|Publication number||US20080246917 A1|
|Application number||US 11/784,571|
|Publication date||Oct 9, 2008|
|Filing date||Apr 5, 2007|
|Priority date||Apr 5, 2007|
|Also published as||US8111879, WO2008124427A1|
|Publication number||11784571, 784571, US 2008/0246917 A1, US 2008/246917 A1, US 20080246917 A1, US 20080246917A1, US 2008246917 A1, US 2008246917A1, US-A1-20080246917, US-A1-2008246917, US2008/0246917A1, US2008/246917A1, US20080246917 A1, US20080246917A1, US2008246917 A1, US2008246917A1|
|Inventors||Thomas L. Phinney, Jan Jelinek|
|Original Assignee||Honeywell International Inc.|
|Export Citation||BiBTeX, EndNote, RefMan|
|Classifications (8), Legal Events (2)|
|External Links: USPTO, USPTO Assignment, Espacenet|
Embodiments relate to biometrics, electronic imaging, pattern recognition, face recognition, and iris recognition. Embodiments also relate to optomechanical systems, motion control, and motor control. Embodiments additionally relate to optics, infrared optics, dichroic reflectors, motorized lenses, driven optics, and autofocus.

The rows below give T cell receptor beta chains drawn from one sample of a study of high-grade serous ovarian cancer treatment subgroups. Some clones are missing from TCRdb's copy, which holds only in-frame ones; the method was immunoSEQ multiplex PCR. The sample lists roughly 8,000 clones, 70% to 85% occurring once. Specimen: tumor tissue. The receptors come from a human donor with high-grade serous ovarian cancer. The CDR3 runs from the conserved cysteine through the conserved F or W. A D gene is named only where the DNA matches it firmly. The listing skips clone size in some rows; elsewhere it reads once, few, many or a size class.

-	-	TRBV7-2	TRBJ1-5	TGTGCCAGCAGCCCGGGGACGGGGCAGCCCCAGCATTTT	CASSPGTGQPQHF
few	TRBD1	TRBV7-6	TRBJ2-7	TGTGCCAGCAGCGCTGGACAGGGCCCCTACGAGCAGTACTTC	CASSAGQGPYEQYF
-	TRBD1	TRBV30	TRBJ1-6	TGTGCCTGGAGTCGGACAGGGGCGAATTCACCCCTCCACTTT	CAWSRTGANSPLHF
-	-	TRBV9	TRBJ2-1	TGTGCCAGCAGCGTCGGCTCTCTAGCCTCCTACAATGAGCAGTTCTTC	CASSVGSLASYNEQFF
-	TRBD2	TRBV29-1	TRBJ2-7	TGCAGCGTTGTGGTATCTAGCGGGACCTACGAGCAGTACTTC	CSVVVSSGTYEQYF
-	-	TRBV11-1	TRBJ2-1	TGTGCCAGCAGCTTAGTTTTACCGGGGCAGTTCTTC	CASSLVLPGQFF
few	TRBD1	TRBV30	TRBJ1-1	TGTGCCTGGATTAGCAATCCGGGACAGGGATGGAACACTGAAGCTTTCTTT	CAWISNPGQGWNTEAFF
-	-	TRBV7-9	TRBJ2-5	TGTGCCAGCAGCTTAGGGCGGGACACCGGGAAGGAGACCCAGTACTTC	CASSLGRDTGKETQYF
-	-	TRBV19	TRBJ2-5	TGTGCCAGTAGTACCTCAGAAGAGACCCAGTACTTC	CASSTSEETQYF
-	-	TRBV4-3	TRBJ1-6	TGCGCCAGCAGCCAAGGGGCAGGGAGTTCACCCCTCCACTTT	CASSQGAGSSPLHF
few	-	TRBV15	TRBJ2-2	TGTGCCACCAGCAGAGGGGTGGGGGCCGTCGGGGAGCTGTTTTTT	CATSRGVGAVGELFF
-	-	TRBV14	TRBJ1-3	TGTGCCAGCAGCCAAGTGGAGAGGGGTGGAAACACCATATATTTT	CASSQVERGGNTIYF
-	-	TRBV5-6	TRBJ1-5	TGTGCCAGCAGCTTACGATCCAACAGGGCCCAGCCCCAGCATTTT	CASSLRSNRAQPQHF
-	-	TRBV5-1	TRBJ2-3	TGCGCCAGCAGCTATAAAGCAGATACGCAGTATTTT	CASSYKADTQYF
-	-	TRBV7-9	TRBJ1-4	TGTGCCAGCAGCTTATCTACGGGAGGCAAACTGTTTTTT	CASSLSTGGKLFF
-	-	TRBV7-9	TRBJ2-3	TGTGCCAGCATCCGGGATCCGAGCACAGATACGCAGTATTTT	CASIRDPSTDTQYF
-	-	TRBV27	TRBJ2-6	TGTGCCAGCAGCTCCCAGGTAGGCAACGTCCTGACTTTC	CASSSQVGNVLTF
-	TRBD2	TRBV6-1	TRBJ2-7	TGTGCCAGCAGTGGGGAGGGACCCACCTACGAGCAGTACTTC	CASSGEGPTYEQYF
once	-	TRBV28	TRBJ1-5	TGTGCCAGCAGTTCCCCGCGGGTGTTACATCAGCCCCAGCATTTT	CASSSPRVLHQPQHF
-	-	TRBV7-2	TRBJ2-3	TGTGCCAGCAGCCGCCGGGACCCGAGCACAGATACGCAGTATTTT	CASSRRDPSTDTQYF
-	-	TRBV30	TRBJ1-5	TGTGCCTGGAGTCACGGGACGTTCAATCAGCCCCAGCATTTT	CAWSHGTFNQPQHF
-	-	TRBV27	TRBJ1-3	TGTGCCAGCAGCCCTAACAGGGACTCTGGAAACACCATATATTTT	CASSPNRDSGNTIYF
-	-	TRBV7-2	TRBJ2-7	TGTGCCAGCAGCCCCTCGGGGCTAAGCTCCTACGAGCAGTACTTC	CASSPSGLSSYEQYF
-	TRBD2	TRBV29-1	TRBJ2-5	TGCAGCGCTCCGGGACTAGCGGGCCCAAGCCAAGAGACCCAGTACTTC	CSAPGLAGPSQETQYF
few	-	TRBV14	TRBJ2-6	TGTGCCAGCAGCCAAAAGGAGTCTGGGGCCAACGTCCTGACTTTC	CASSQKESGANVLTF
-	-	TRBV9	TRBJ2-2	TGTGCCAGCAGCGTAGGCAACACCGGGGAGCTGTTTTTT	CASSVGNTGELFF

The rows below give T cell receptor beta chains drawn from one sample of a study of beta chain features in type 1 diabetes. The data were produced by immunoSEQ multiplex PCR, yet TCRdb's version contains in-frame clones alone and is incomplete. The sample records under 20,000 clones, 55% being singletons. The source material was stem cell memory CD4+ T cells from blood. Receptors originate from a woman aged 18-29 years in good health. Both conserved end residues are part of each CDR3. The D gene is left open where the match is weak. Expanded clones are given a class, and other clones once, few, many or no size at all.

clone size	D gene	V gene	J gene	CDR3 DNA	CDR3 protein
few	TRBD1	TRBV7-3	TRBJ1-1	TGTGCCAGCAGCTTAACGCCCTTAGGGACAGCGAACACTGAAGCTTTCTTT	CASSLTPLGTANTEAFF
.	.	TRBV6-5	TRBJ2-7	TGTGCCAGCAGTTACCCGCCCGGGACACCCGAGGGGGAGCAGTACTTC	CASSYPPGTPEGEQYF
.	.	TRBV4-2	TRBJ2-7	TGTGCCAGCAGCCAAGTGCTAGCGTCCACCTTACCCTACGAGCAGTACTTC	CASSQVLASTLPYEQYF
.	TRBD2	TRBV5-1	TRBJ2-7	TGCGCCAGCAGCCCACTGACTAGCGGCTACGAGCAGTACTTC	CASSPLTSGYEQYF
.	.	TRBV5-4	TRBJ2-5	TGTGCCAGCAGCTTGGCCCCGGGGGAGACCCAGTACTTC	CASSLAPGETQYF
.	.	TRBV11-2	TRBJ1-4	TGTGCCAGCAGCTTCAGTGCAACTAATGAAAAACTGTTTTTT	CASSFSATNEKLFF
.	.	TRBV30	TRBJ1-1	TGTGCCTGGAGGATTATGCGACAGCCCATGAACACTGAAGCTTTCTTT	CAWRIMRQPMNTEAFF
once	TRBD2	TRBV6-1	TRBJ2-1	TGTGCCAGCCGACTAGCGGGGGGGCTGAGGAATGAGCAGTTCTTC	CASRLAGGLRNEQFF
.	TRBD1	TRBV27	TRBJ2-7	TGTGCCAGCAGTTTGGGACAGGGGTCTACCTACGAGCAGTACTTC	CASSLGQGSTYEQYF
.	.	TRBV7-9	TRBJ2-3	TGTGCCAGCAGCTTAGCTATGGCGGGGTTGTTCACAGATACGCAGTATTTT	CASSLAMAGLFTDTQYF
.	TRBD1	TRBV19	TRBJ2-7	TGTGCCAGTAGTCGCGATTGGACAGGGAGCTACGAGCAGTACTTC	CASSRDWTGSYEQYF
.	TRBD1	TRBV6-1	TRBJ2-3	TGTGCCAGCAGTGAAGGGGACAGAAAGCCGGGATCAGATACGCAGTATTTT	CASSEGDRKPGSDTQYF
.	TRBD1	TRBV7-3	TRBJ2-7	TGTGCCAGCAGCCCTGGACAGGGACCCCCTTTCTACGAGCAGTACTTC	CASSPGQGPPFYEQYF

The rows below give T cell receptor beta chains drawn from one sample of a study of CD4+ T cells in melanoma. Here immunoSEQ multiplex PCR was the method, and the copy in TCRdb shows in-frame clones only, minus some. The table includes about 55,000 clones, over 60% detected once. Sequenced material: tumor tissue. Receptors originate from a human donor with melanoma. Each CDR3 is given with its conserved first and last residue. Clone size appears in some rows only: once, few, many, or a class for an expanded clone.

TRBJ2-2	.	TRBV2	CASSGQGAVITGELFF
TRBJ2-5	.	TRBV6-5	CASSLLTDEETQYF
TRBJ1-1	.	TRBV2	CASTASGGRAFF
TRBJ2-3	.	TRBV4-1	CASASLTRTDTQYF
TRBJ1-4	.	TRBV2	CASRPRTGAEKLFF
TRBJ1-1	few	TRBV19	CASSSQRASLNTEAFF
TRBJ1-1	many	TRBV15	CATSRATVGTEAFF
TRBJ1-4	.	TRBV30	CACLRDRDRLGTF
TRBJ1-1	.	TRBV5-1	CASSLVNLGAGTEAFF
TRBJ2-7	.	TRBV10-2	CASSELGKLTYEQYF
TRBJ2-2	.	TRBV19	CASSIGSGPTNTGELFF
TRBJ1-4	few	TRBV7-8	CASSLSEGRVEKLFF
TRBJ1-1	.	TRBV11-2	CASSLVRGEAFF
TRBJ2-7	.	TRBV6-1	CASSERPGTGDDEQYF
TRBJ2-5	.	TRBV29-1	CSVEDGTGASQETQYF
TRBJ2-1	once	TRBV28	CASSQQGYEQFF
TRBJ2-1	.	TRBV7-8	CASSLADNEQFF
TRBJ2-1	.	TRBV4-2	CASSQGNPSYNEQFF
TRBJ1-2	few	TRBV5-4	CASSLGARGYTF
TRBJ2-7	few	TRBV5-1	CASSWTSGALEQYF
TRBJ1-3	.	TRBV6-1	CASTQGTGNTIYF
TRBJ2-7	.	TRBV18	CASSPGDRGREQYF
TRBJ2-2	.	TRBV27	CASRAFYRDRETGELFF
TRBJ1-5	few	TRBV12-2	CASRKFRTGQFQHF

Biometric identification is a field including many different technologies for recognizing and tracking people. Face recognition and iris recognition are two biometric identification techniques based on electronic imaging and pattern recognition. Face recognition can be performed at two levels. At one level, the presence of a face in a scene can be noticed and the location of the face determined. At the second level, the face is examined and compared to a library of known or previously observed faces. In many cases, the face can be recognized or identified.
Iris recognition is a biometric technique in which a person is recognized or identified based on the unique patterns and structures in one or both of the person's irises. An infrared camera is often used in iris recognition applications. Locating an iris in a scene can be difficult because it is small relative to other things such as faces. An iris can be easily located when a person is precisely positioned in front of a camera and required to look into the camera. A less intrusive technique for iris recognition employs a camera that images a scene in which faces and eyes can be located. A second camera then attempts to image the iris. This technique requires a high degree of alignment precision to ensure that the camera images are aligned on the same spot. Systems and methods that address shortcomings in the current technology are needed.